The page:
At least six people were found dead and over 100 remained missing hours after a massive landslide buried a mountain village in southwest China on Saturday as rescuers frantically scoured through rocks for survivors.
A couple and a baby were rescued and taken to hospital after 62 homes in Xinmo village were swallowed by boulders when the side of a mountain collapsed, according to the Maoxian, or Mao county, government.
The Maoxian government said on its Weibo social media account that six bodies were recovered while 112 people remained missing. State media had earlier revised the number of missing people down from 141 to over 120.
The early morning landslide, which officials believe was triggered by heavy rains, blocked a two-kilometre (one-mile) stretch of river and 1.6 kilometre of road, according to state media.
Rescuers and local residents used ropes to move a boulder while dozens of others, aided by sniffer dogs, searched the rubble for survivors, according to videos posted online by the Maoxian government and state broadcaster CCTV.
Bulldozers and heavy diggers were also deployed to remove boulders, while villagers and soldiers lifted rocks with their bare hands.
— People’s Daily,China (@PDChina) June 24, 2017
Rescuers brought spotlights to continue the search after sunset. Nearly 2,000 police, soldiers and civilians were taking part in the rescue.
Medics were seen treating a woman on a road.
No sign of the village could be seen in aerial footage, which showed a grim and grey rock-strewn landscape covering the area where it once existed by a river.
A fourth survivor had been spotted earlier in the day but officials did not say whether he was finally pulled out of the rubble hours later.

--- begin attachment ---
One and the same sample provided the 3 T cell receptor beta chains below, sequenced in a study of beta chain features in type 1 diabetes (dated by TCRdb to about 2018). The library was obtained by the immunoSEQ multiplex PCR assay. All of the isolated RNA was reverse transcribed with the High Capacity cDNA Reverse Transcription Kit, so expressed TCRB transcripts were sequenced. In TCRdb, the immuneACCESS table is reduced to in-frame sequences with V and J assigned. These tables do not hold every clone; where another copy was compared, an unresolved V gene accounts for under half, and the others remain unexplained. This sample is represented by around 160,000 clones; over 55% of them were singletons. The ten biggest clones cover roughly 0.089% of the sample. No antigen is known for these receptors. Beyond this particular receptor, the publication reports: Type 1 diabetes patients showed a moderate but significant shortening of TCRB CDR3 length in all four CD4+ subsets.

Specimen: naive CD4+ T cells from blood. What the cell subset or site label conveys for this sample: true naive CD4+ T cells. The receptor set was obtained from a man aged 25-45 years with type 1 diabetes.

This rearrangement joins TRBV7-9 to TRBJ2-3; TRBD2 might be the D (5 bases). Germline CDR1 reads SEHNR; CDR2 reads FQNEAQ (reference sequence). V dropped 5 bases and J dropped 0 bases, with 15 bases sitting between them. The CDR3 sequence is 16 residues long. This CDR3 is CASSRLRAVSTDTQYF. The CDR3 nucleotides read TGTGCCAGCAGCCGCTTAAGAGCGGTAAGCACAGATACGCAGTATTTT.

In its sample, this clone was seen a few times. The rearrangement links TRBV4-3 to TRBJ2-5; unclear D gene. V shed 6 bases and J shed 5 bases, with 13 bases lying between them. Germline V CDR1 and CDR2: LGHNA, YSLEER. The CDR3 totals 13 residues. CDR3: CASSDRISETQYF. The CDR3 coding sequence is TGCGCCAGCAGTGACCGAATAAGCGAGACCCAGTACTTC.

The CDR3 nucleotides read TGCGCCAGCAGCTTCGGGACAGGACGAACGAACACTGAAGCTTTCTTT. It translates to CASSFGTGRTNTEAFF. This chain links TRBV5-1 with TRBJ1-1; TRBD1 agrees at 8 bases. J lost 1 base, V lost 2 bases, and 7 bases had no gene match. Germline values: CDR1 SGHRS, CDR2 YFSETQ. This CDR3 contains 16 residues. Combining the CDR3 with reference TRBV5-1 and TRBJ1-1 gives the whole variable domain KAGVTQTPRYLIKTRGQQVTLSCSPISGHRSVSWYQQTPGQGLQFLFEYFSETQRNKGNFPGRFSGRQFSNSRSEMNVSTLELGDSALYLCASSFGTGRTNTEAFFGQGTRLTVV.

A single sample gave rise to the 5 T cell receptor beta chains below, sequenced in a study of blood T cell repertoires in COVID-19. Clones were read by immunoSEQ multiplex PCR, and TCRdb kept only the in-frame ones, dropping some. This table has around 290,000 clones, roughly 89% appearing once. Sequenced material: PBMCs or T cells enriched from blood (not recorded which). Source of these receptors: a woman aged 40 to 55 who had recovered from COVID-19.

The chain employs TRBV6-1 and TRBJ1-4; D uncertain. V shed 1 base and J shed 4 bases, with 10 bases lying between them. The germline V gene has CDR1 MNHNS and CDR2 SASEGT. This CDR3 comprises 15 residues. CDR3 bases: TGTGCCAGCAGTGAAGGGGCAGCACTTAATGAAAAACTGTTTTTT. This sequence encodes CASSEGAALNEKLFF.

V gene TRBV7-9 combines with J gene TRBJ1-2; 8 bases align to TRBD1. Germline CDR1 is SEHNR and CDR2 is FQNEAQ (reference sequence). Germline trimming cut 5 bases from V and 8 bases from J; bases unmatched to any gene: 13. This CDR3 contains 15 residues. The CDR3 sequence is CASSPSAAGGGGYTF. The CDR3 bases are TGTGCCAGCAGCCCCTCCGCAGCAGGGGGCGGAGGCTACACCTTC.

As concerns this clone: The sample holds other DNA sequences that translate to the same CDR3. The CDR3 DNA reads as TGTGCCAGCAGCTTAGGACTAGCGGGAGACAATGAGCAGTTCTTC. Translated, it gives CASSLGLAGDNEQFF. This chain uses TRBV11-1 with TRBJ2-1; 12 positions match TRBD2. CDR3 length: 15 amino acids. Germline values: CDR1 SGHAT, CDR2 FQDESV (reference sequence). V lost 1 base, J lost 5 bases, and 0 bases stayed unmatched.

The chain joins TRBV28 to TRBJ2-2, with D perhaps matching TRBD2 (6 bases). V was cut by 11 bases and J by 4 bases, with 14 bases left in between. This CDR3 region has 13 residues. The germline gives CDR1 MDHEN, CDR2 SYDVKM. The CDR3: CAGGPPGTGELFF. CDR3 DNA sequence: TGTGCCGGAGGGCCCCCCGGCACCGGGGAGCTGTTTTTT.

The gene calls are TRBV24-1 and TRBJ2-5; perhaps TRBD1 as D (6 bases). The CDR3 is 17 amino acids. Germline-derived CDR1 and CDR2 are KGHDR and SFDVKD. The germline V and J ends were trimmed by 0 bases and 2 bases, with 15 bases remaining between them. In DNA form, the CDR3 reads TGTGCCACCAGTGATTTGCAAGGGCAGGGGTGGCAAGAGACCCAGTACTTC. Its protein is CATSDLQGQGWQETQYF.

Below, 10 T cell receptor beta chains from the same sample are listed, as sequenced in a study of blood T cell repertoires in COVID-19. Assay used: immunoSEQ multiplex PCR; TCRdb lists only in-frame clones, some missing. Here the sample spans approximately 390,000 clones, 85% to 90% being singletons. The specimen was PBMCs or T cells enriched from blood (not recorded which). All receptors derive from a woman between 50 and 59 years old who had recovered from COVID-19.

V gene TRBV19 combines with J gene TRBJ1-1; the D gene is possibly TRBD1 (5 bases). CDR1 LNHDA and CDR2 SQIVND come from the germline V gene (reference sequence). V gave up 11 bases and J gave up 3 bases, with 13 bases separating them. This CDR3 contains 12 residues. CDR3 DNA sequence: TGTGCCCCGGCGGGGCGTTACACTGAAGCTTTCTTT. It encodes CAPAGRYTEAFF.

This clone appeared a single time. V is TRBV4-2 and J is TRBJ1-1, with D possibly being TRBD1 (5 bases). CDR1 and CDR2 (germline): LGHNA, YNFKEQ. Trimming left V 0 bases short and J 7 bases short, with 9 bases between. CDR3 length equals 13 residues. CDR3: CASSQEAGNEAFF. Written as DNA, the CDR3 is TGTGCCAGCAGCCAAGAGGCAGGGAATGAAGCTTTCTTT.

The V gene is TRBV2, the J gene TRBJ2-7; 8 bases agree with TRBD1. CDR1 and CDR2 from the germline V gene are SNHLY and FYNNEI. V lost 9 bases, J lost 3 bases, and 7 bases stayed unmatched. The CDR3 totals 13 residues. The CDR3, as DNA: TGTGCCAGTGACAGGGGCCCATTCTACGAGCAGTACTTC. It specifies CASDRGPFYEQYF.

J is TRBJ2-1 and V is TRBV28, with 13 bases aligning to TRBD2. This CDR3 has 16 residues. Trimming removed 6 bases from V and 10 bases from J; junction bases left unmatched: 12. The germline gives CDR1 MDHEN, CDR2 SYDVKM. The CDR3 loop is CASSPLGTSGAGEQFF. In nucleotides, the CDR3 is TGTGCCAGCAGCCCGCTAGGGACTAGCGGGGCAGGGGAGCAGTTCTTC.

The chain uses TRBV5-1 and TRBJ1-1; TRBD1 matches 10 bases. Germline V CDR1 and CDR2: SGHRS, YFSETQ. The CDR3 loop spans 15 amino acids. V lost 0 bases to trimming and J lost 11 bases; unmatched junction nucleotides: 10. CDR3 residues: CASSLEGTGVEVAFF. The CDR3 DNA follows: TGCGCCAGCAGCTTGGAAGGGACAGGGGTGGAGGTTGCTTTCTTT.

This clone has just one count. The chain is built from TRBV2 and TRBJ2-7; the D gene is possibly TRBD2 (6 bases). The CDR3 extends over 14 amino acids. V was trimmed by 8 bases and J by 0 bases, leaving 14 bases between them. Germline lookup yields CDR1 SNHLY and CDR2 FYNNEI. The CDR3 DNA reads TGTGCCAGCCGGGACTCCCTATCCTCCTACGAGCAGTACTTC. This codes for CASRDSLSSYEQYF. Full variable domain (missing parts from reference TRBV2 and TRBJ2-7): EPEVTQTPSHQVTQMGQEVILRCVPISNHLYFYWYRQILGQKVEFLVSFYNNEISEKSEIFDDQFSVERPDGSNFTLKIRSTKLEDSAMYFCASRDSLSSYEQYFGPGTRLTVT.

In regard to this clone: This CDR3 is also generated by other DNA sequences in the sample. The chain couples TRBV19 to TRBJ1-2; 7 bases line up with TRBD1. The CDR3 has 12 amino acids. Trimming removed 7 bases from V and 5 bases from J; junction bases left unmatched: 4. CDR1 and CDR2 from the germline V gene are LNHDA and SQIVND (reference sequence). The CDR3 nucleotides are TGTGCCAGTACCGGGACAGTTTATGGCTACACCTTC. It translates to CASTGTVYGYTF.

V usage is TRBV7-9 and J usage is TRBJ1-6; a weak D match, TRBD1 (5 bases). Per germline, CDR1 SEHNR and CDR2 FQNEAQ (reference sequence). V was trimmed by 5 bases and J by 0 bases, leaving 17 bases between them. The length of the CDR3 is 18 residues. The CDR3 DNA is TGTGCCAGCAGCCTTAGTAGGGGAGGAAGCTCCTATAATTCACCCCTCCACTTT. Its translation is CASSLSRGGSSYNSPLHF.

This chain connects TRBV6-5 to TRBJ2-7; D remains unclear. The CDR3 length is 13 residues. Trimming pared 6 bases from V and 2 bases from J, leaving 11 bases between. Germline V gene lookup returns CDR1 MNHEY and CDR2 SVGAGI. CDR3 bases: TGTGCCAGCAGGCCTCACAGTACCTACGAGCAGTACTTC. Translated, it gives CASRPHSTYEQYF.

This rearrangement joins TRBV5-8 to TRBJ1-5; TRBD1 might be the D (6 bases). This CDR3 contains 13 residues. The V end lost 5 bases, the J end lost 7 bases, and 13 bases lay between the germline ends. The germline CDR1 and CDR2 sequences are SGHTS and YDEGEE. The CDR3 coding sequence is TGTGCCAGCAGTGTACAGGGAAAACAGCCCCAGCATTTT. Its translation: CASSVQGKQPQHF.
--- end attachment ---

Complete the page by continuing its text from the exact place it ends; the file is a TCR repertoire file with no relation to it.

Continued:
“It’s the biggest landslide in this area since the Wenchuan earthquake,” said Wang Yongbo, one of the officials in charge of rescue efforts, referring to the disaster that killed 87,000 people in 2008 in a town in Sichuan.
More rain forecast
Local police captain Chen Tiebo said the heavy rains that hit the region in recent days had triggered the landslide.
“There are several tonnes of rock” over the village, he told CCTV.
Landslide in Maoxian, Sichuan pic.twitter.com/YaKzC1ioDB
— Patrick Boehler 包蟠睿 (@mrbaopanrui) June 24, 2017
“It’s a seismic area here. There’s not a lot of vegetation,” Chen said.
Trees can help absorb excess rain and prevent landslides.
Tao Jian, director of the local weather service, told CCTV that the 2008 earthquake had “weakened the mountain” and that “a weak rain can provoke a geological catastrophe”.
President Xi Jinping called for rescuers to “spare no effort” in their search for survivors, according to CCTV.
China’s national weather observatory said more heavy rain was expected in parts of Sichuan and other southwestern provinces.
Landslides are a frequent danger in rural and mountainous parts of China, particularly at times of heavy rains.
At least 12 people were killed in January when a landslide crushed a hotel in central Hubei province.
In October landslides battered eastern China in the wake of torrential rains brought by Typhoon Megi, causing widespread damage and killing at least eight.
More than 70 were killed by a landslide in the southern commercial hub of Shenzhen in December 2015, caused by the improper storage of waste.
One of the deadliest landslides took place in 1991, when 216 were killed in southwestern Yunnan province.